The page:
Inspired by past links to the underworld, Indian film industry continues to produce movies featuring criminal antiheroes.
A string of Bollywood releases this year highlights the Indian film industry’s ongoing fascination with Mumbai’s underworld, following a murky history of links between the mafia and the movie business.
Spy thriller D-Day, which opened in Indian cinemas on Friday, is one of three new Hindi films that appear to draw inspiration from the lives of Mumbai’s notorious gangsters. Directed by Nikhil Advani, D-Day tells the story of Indian intelligence agents trying to capture “India’s most wanted man” from Pakistan, known in the film as “Iqbal” or “Goldman.”
The character, played by veteran star Rishi Kapoor, bears a striking resemblance to former Mumbai mafia don Dawood Ibrahim, one of India’s real-life, most-wanted men. Like the film’s antihero, Ibrahim is known for donning a thick moustache and sunglasses, is thought to be in Pakistan and is the alleged mastermind behind the 1993 bomb blasts in Mumbai which killed 257 people.
“We have used real life events as triggers to create a public enemy and tell a story with fictionalized situations, without going into the main character’s back story,” said the director. When asked about the likenesses to Ibrahim, he said: “A hint is enough for the intelligent.”
Filmmakers rarely openly state any real-life basis in gangster films to avoid any legal or personal backlash.
The upcoming thriller Once Upon a Time in Mumbaai Dobara looks at a love triangle involving a gangster called Shoaib Khan, who may also be inspired by Ibrahim. “The characters are based on research and references. But unlike real world dons, our cinematic dons sing on rooftops and are flamboyant. Ours is a work of fiction,” said the film’s director Milan Luthria. Its 2010 prequel Once Upon a Time in Mumbaai told the story of Sultan, rumored to be based on late gangster Haji Mastan, but the filmmakers released a statement denying this after Mastan’s family took the matter to court.
It is a scenario Sanjay Gupta was keen to avoid in his film Shootout at Wadala, released in May, about the rise of a gangster called Manya Surve who was killed in 1982 by Mumbai police. While Surve’s name stays the same in the film, those of several other principal characters were changed just before the release. Gupta said there were grey areas in the law and that it was difficult to know exactly who would be angered by any perceived likenesses. “My wife was most relieved when we decided to change the names,” he said.
Shootout at Wadala is based on a chapter from crime reporter S. Hussain Zaidi’s book Dongri to Dubai: Six Decades of the Mumbai Mafia. Zaidi has written about the underworld’s links to the Hindi-language movie business. The connections ran deep in the 1980s and 1990s, when the film industry depended on the underworld for funding. Extortion, kidnapping, threats, and shootings were signs of how the two worlds appeared to collide. Before he fled India in the early 1990s, Ibrahim himself was photographed alongside various Bollywood stars at social events, underlining the once-extensive connection between the worlds of glamour and guns.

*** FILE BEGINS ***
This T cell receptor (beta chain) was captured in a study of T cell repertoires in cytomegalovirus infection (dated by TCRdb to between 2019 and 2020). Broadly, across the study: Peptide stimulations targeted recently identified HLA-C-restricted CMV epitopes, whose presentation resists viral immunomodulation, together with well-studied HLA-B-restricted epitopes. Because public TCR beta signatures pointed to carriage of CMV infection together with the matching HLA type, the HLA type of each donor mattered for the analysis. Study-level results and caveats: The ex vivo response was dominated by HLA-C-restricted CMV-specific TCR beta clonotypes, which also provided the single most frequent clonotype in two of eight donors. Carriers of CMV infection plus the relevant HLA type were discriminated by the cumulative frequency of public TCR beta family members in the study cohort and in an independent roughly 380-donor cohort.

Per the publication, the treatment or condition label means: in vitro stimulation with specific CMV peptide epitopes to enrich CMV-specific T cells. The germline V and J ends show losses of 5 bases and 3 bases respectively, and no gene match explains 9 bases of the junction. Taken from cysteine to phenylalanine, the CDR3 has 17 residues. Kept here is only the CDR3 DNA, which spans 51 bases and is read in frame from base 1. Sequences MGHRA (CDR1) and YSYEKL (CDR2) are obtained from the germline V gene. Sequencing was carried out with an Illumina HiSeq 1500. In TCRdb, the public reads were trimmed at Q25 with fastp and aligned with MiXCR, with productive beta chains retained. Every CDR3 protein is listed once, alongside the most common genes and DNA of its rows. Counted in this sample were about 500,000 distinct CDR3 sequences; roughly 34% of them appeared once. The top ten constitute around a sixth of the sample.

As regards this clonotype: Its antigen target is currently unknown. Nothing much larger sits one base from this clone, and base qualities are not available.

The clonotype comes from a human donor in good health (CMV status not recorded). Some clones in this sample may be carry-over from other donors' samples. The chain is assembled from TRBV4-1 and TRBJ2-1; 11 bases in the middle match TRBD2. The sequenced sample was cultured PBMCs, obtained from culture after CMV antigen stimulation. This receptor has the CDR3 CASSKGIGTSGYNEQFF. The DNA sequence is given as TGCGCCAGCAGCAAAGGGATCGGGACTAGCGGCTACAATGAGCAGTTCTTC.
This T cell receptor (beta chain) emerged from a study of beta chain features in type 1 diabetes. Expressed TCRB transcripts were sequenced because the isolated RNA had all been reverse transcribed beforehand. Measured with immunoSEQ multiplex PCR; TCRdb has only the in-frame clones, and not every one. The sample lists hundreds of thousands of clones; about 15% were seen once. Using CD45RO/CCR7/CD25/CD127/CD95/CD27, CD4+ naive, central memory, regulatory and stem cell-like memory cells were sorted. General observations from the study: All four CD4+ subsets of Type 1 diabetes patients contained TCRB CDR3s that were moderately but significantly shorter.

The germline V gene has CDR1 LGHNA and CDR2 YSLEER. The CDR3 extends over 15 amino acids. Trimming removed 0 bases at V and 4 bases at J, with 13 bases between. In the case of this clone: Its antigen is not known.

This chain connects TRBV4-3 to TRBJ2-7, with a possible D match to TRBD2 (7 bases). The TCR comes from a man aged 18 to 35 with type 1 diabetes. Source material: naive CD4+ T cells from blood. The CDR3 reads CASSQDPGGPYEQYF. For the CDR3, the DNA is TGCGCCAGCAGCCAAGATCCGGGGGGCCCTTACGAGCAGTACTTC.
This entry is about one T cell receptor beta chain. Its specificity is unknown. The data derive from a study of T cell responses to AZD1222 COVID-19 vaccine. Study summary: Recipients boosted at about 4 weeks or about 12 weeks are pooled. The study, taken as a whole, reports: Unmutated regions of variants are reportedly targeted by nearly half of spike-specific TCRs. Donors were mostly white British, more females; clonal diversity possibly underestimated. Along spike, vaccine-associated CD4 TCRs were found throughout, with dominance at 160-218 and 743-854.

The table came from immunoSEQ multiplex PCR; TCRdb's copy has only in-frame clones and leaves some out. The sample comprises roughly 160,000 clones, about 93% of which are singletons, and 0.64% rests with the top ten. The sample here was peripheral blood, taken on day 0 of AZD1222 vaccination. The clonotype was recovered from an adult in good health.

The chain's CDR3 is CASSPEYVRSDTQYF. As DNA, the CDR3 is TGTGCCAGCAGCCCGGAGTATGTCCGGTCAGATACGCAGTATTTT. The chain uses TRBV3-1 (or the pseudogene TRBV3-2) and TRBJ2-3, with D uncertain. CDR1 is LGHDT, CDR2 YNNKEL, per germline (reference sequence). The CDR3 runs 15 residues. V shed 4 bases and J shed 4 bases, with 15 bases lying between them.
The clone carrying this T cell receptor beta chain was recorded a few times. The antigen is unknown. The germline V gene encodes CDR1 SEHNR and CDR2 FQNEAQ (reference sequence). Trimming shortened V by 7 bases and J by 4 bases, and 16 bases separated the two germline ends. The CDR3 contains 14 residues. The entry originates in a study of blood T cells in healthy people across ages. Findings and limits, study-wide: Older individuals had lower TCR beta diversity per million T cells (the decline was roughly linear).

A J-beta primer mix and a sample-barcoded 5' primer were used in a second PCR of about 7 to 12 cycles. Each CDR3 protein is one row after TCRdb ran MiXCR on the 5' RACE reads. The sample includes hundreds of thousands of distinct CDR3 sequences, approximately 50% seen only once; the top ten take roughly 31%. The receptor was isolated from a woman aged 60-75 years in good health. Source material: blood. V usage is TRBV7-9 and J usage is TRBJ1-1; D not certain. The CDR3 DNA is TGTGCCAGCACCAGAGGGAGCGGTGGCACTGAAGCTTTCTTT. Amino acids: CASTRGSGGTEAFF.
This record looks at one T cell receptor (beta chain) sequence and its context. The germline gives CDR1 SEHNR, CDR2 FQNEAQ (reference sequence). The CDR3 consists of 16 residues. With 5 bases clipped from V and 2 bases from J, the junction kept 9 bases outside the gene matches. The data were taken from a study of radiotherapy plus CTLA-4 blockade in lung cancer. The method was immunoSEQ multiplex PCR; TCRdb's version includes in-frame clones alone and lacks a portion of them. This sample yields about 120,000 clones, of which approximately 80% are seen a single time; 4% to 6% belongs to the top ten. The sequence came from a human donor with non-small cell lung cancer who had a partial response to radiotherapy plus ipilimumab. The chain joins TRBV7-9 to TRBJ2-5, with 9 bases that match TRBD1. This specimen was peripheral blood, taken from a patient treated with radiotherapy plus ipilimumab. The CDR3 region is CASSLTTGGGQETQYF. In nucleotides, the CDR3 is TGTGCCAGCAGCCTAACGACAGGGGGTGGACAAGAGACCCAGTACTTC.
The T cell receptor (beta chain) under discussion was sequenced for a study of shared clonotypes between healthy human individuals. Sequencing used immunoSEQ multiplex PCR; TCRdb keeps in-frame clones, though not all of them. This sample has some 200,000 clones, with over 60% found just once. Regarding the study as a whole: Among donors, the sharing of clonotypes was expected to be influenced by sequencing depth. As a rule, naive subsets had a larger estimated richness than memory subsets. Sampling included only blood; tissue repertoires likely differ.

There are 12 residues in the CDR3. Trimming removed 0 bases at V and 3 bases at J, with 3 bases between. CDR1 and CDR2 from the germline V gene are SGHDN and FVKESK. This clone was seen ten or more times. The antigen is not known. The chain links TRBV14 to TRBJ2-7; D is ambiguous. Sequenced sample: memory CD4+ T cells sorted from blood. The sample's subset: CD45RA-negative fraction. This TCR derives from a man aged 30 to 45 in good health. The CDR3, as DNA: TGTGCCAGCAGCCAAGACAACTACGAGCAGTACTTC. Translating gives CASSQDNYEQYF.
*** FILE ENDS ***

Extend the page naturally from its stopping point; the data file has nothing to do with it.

“Before corporatization, the mafia would invest in films to convert their ‘black money’ to white. They wanted to dictate terms to film producers and directors by threatening them or extorting money,” said Zaidi. “In some cases, dons tried to get access to heroines by funding films, and access to a don became a status symbol for some Bollywood personalities.”
A leaked U.S. cable from the Mumbai consulate in 2010 said the film industry “welcomed funds from gangsters and politicians, looking for ways to launder their ill-gotten gains.” The cable noted that after the government gave the film business formal industry status in 2000, meaning banks were allowed to lend to moviemakers, “the corporatization of Bollywood—and the wider entertainment industry—began.”
The most recent reminder of the old connections was the return to jail in May of Sanjay Dutt, an actor who was convicted for possessing guns supplied by the gangsters behind the 1993 attacks.
While the industry since appears to have cleaned up its real-life links, Bollywood has continued its love affair with the underworld on screen. This fascination has been evident ever since Bollywood legend Amitabh Bachchan made his name, often playing a don or smuggler in films such as Deewar and Don. The films have usually been part fictionalized, although an exception was the 2004 docudrama Black Friday, which recreated events leading up to the 1993 blasts and the hunt for its perpetrators.
Zaidi again wrote the book behind the film, the release of which was stayed by a court for two years and could only go ahead after the completion of the serial blasts trial. He says: “We didn’t change the names and were ready to face the repercussions.”